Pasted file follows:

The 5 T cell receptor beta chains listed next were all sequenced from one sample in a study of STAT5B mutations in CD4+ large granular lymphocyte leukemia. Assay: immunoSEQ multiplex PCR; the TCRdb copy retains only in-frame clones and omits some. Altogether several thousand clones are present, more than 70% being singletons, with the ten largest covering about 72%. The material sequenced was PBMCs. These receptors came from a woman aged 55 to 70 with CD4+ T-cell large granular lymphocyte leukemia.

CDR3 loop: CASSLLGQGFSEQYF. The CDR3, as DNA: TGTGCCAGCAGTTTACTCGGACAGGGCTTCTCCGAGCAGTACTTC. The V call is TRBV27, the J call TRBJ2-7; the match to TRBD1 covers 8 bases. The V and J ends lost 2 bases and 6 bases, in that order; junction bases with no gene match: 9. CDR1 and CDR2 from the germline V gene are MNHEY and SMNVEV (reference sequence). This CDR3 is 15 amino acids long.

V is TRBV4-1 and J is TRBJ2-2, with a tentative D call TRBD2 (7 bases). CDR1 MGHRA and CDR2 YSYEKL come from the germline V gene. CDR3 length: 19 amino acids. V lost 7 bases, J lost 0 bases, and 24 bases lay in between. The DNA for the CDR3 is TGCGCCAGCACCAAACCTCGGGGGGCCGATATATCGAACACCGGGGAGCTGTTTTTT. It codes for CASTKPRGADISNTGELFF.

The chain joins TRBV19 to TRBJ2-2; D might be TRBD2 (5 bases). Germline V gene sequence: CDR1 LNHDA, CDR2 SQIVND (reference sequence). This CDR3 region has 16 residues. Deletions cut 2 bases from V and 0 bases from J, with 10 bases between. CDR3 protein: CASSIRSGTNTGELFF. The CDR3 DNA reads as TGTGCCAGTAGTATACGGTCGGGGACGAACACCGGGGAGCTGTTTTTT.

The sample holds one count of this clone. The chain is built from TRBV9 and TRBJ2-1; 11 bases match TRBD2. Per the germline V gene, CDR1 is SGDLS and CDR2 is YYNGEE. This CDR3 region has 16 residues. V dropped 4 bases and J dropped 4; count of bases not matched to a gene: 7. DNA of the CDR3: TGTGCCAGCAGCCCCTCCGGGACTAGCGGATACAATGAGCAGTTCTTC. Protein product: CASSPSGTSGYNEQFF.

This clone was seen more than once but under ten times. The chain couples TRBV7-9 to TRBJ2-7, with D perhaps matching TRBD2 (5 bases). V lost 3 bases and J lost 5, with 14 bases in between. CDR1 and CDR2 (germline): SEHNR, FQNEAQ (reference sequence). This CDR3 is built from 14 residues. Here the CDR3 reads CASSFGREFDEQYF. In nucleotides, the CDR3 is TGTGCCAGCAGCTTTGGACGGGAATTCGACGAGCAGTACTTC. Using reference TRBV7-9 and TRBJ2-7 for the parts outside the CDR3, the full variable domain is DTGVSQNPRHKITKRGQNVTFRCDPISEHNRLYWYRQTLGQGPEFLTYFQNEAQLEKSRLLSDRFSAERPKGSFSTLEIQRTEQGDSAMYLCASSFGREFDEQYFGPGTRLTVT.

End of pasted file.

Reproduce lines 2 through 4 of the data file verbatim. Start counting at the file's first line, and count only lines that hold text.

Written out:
CDR3 loop: CASSLLGQGFSEQYF. The CDR3, as DNA: TGTGCCAGCAGTTTACTCGGACAGGGCTTCTCCGAGCAGTACTTC. The V call is TRBV27, the J call TRBJ2-7; the match to TRBD1 covers 8 bases. The V and J ends lost 2 bases and 6 bases, in that order; junction bases with no gene match: 9. CDR1 and CDR2 from the germline V gene are MNHEY and SMNVEV (reference sequence). This CDR3 is 15 amino acids long.

V is TRBV4-1 and J is TRBJ2-2, with a tentative D call TRBD2 (7 bases). CDR1 MGHRA and CDR2 YSYEKL come from the germline V gene. CDR3 length: 19 amino acids. V lost 7 bases, J lost 0 bases, and 24 bases lay in between. The DNA for the CDR3 is TGCGCCAGCACCAAACCTCGGGGGGCCGATATATCGAACACCGGGGAGCTGTTTTTT. It codes for CASTKPRGADISNTGELFF.

The chain joins TRBV19 to TRBJ2-2; D might be TRBD2 (5 bases). Germline V gene sequence: CDR1 LNHDA, CDR2 SQIVND (reference sequence). This CDR3 region has 16 residues. Deletions cut 2 bases from V and 0 bases from J, with 10 bases between. CDR3 protein: CASSIRSGTNTGELFF. The CDR3 DNA reads as TGTGCCAGTAGTATACGGTCGGGGACGAACACCGGGGAGCTGTTTTTT.